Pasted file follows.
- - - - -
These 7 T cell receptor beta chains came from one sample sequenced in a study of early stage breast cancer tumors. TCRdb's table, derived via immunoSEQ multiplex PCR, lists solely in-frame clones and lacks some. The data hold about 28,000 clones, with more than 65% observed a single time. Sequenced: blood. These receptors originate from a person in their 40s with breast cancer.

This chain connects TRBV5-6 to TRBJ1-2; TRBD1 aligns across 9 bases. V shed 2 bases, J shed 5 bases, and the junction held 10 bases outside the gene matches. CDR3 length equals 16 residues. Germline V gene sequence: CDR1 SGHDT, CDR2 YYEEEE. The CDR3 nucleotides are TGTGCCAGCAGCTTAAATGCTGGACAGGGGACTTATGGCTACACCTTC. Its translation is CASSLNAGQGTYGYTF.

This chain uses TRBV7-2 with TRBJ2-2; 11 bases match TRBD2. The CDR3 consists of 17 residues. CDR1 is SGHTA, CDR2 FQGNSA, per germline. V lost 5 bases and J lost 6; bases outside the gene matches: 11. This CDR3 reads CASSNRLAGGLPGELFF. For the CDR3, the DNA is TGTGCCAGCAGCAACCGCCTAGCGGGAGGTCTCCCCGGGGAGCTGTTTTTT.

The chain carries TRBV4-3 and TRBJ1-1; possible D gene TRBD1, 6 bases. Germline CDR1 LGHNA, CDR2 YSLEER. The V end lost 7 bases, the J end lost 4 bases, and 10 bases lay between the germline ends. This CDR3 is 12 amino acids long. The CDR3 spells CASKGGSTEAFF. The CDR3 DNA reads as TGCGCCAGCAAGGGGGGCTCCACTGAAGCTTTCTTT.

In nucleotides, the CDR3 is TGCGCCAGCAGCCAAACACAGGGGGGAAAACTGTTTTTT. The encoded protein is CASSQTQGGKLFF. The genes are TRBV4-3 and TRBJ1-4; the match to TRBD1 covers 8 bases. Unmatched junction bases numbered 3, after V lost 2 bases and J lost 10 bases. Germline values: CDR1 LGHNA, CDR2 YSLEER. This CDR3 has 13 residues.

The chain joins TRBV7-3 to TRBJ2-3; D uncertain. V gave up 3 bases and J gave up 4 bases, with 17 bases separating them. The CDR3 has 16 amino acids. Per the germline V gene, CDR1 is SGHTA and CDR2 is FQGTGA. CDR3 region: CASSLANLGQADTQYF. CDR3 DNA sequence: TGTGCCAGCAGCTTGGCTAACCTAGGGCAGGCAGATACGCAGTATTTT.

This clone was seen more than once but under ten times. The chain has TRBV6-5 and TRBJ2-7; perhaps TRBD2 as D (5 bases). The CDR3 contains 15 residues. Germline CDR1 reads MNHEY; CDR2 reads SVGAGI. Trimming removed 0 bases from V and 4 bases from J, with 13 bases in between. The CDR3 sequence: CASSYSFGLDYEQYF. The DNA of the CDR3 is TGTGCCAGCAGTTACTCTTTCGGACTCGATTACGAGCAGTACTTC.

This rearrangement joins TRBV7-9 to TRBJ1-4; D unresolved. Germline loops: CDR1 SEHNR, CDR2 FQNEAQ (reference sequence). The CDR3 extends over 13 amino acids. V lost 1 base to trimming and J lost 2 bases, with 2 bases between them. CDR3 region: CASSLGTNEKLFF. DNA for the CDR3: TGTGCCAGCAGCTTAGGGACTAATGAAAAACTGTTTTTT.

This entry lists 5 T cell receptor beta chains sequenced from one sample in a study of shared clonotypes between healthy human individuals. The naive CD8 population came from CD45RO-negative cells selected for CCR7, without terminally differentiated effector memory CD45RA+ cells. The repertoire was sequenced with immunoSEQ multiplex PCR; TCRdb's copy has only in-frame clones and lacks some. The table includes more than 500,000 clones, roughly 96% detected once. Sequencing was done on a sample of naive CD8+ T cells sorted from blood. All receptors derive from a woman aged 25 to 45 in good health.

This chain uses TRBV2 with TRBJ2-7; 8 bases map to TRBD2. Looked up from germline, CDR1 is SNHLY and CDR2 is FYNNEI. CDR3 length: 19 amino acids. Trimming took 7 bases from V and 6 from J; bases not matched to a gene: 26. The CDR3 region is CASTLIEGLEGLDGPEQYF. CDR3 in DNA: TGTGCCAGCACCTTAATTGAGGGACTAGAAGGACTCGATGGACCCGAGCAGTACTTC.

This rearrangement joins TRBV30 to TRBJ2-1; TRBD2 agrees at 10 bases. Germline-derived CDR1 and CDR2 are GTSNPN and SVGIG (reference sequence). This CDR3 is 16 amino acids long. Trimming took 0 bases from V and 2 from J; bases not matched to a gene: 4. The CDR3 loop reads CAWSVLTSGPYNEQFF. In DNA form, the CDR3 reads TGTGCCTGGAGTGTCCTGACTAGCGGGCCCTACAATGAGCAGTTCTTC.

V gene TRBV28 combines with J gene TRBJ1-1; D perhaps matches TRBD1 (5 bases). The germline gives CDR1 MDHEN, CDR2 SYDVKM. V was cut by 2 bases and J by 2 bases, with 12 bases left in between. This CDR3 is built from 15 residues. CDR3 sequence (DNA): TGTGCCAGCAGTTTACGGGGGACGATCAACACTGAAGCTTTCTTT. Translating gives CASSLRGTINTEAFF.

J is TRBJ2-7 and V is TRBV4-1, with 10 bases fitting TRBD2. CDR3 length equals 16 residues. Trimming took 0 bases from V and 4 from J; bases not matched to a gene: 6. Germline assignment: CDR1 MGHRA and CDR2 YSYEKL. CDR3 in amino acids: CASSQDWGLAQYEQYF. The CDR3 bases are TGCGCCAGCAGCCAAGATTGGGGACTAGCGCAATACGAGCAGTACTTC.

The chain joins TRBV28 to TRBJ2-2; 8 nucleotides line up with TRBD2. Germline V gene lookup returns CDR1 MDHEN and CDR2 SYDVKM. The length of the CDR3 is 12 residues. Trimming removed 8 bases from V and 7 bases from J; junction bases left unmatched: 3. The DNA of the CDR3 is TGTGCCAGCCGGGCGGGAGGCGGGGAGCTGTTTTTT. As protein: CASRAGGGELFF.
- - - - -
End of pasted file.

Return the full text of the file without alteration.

These 7 T cell receptor beta chains came from one sample sequenced in a study of early stage breast cancer tumors. TCRdb's table, derived via immunoSEQ multiplex PCR, lists solely in-frame clones and lacks some. The data hold about 28,000 clones, with more than 65% observed a single time. Sequenced: blood. These receptors originate from a person in their 40s with breast cancer.

This chain connects TRBV5-6 to TRBJ1-2; TRBD1 aligns across 9 bases. V shed 2 bases, J shed 5 bases, and the junction held 10 bases outside the gene matches. CDR3 length equals 16 residues. Germline V gene sequence: CDR1 SGHDT, CDR2 YYEEEE. The CDR3 nucleotides are TGTGCCAGCAGCTTAAATGCTGGACAGGGGACTTATGGCTACACCTTC. Its translation is CASSLNAGQGTYGYTF.

This chain uses TRBV7-2 with TRBJ2-2; 11 bases match TRBD2. The CDR3 consists of 17 residues. CDR1 is SGHTA, CDR2 FQGNSA, per germline. V lost 5 bases and J lost 6; bases outside the gene matches: 11. This CDR3 reads CASSNRLAGGLPGELFF. For the CDR3, the DNA is TGTGCCAGCAGCAACCGCCTAGCGGGAGGTCTCCCCGGGGAGCTGTTTTTT.

The chain carries TRBV4-3 and TRBJ1-1; possible D gene TRBD1, 6 bases. Germline CDR1 LGHNA, CDR2 YSLEER. The V end lost 7 bases, the J end lost 4 bases, and 10 bases lay between the germline ends. This CDR3 is 12 amino acids long. The CDR3 spells CASKGGSTEAFF. The CDR3 DNA reads as TGCGCCAGCAAGGGGGGCTCCACTGAAGCTTTCTTT.

In nucleotides, the CDR3 is TGCGCCAGCAGCCAAACACAGGGGGGAAAACTGTTTTTT. The encoded protein is CASSQTQGGKLFF. The genes are TRBV4-3 and TRBJ1-4; the match to TRBD1 covers 8 bases. Unmatched junction bases numbered 3, after V lost 2 bases and J lost 10 bases. Germline values: CDR1 LGHNA, CDR2 YSLEER. This CDR3 has 13 residues.

The chain joins TRBV7-3 to TRBJ2-3; D uncertain. V gave up 3 bases and J gave up 4 bases, with 17 bases separating them. The CDR3 has 16 amino acids. Per the germline V gene, CDR1 is SGHTA and CDR2 is FQGTGA. CDR3 region: CASSLANLGQADTQYF. CDR3 DNA sequence: TGTGCCAGCAGCTTGGCTAACCTAGGGCAGGCAGATACGCAGTATTTT.

This clone was seen more than once but under ten times. The chain has TRBV6-5 and TRBJ2-7; perhaps TRBD2 as D (5 bases). The CDR3 contains 15 residues. Germline CDR1 reads MNHEY; CDR2 reads SVGAGI. Trimming removed 0 bases from V and 4 bases from J, with 13 bases in between. The CDR3 sequence: CASSYSFGLDYEQYF. The DNA of the CDR3 is TGTGCCAGCAGTTACTCTTTCGGACTCGATTACGAGCAGTACTTC.

This rearrangement joins TRBV7-9 to TRBJ1-4; D unresolved. Germline loops: CDR1 SEHNR, CDR2 FQNEAQ (reference sequence). The CDR3 extends over 13 amino acids. V lost 1 base to trimming and J lost 2 bases, with 2 bases between them. CDR3 region: CASSLGTNEKLFF. DNA for the CDR3: TGTGCCAGCAGCTTAGGGACTAATGAAAAACTGTTTTTT.

This entry lists 5 T cell receptor beta chains sequenced from one sample in a study of shared clonotypes between healthy human individuals. The naive CD8 population came from CD45RO-negative cells selected for CCR7, without terminally differentiated effector memory CD45RA+ cells. The repertoire was sequenced with immunoSEQ multiplex PCR; TCRdb's copy has only in-frame clones and lacks some. The table includes more than 500,000 clones, roughly 96% detected once. Sequencing was done on a sample of naive CD8+ T cells sorted from blood. All receptors derive from a woman aged 25 to 45 in good health.

This chain uses TRBV2 with TRBJ2-7; 8 bases map to TRBD2. Looked up from germline, CDR1 is SNHLY and CDR2 is FYNNEI. CDR3 length: 19 amino acids. Trimming took 7 bases from V and 6 from J; bases not matched to a gene: 26. The CDR3 region is CASTLIEGLEGLDGPEQYF. CDR3 in DNA: TGTGCCAGCACCTTAATTGAGGGACTAGAAGGACTCGATGGACCCGAGCAGTACTTC.

This rearrangement joins TRBV30 to TRBJ2-1; TRBD2 agrees at 10 bases. Germline-derived CDR1 and CDR2 are GTSNPN and SVGIG (reference sequence). This CDR3 is 16 amino acids long. Trimming took 0 bases from V and 2 from J; bases not matched to a gene: 4. The CDR3 loop reads CAWSVLTSGPYNEQFF. In DNA form, the CDR3 reads TGTGCCTGGAGTGTCCTGACTAGCGGGCCCTACAATGAGCAGTTCTTC.

V gene TRBV28 combines with J gene TRBJ1-1; D perhaps matches TRBD1 (5 bases). The germline gives CDR1 MDHEN, CDR2 SYDVKM. V was cut by 2 bases and J by 2 bases, with 12 bases left in between. This CDR3 is built from 15 residues. CDR3 sequence (DNA): TGTGCCAGCAGTTTACGGGGGACGATCAACACTGAAGCTTTCTTT. Translating gives CASSLRGTINTEAFF.

J is TRBJ2-7 and V is TRBV4-1, with 10 bases fitting TRBD2. CDR3 length equals 16 residues. Trimming took 0 bases from V and 4 from J; bases not matched to a gene: 6. Germline assignment: CDR1 MGHRA and CDR2 YSYEKL. CDR3 in amino acids: CASSQDWGLAQYEQYF. The CDR3 bases are TGCGCCAGCAGCCAAGATTGGGGACTAGCGCAATACGAGCAGTACTTC.

The chain joins TRBV28 to TRBJ2-2; 8 nucleotides line up with TRBD2. Germline V gene lookup returns CDR1 MDHEN and CDR2 SYDVKM. The length of the CDR3 is 12 residues. Trimming removed 8 bases from V and 7 bases from J; junction bases left unmatched: 3. The DNA of the CDR3 is TGTGCCAGCCGGGCGGGAGGCGGGGAGCTGTTTTTT. As protein: CASRAGGGELFF.